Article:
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"This agreement with the NMPA and Harry Fox is a giant step for all consumers who want to simply be able to listen to music they already own."
—MP3.com President and chief negotiator Robin Richards

MP3.COM, MUSIC PUBLISHERS STRIKE TENTATIVE DEALS

Deals With NMPA, Peer Int'l, MPL
Not Official Until They Pinky-Swear
Litigiously handicapped music site MP3.com has agreed to pay music publishers for the rights to more than one million songs.

The online music company announced Wednesday (10/17) it would pay up to $30 million in a preliminary pact with the trade group National Music Publishers' Association and its licensing subsidiary, the Harry Fox Agency.

The three-year agreement covers MP3.com's payments to publishers for past uses of their music on the My.MP3.com service, as well as advance royalty payments. The pact's royalty provision states that MP3.com will pay a quarter of a cent each time a song is accessed on the service and a one-time fee each time a user stores a song on the service.

To take effect, the agreement must be ratified by the member publishing companies and approved by the U.S. District Court, which ruled in April that MP3.com violated copyright law in creating its database of more than 80,000 albums. Since then, the service has settled with four of the five major record labels. MP3.com has yet to reach an agreement with Universal Music Group. Following a September ruling on damages by the same court, MP3.com could face up to $250 million in damages. MP3.com said it would appeal the decision.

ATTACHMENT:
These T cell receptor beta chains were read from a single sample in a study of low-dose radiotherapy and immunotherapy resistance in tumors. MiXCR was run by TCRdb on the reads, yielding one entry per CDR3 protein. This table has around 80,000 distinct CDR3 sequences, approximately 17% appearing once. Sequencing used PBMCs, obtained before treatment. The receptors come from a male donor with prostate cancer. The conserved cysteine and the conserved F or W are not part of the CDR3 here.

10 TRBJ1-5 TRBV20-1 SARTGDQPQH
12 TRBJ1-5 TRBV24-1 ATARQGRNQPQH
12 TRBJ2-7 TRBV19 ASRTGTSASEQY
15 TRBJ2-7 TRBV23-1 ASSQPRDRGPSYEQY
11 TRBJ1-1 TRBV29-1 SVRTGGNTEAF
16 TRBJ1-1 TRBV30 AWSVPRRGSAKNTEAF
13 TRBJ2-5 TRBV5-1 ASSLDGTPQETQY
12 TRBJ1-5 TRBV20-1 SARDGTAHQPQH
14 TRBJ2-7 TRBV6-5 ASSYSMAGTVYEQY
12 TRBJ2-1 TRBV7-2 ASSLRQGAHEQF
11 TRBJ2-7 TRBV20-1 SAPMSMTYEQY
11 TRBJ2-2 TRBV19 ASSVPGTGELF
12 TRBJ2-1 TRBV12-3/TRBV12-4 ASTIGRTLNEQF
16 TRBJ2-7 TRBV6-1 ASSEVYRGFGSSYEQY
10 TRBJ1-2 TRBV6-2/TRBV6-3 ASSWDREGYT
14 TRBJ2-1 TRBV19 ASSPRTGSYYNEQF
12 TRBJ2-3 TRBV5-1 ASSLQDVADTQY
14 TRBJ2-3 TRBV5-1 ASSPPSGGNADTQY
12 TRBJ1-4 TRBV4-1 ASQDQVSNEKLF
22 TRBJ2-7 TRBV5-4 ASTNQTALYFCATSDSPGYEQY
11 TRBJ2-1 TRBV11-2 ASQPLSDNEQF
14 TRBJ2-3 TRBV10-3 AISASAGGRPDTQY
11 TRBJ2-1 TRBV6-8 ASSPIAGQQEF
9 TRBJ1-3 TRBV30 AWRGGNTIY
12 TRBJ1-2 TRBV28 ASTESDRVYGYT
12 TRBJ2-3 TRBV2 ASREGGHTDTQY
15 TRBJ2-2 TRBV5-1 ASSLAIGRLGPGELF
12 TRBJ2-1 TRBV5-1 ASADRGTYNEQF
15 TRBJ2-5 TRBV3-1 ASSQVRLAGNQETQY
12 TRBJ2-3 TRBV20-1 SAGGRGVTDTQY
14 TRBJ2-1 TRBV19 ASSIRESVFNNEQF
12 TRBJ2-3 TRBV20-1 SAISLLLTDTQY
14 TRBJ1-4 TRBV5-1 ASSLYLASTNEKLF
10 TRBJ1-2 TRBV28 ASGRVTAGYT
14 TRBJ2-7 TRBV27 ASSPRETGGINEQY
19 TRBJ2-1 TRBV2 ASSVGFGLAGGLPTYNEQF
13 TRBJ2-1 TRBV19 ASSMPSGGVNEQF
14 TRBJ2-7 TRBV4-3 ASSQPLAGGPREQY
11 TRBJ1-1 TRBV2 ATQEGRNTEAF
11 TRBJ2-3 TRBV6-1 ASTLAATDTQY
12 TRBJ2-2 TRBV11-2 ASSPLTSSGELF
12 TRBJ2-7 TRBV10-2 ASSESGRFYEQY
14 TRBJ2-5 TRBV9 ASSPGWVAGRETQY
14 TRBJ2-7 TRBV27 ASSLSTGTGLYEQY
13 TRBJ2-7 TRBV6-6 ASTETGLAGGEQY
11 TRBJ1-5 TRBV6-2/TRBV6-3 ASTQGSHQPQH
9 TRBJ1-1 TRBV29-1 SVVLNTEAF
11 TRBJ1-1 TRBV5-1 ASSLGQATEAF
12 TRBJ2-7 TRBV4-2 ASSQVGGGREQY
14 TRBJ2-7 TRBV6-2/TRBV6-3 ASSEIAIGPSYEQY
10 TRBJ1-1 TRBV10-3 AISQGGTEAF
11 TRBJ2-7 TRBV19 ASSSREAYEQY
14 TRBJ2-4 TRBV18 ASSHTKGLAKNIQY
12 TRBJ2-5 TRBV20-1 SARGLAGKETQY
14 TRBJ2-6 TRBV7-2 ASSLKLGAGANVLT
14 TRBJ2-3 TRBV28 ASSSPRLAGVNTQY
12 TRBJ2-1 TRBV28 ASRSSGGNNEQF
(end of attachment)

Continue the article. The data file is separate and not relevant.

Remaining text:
MP3.com has also struck a deal with independent music publishers Peer International Corp. and MPL Communications, which is controlled by former Beatle Paul McCartney. The final settlement of the case, which is pending in U.S. District Court in New York, is conditioned upon the finalization of the licensing arrangement.

Said MP3.com President and chief negotiator Robin Richards: "The Internet has certainly posed many difficult music publishing issues and this agreement with the NMPA and Harry Fox is a giant step for all consumers who want to simply be able to listen to music they already own. We believe the digital music space, through this agreement, has been thrust forward by the music publishers. All concerned should be tipping their hat to the Harry Fox Agency for stimulating and unlocking enormous value for artists, consumers, songwriters and publishers. Today the American public won."

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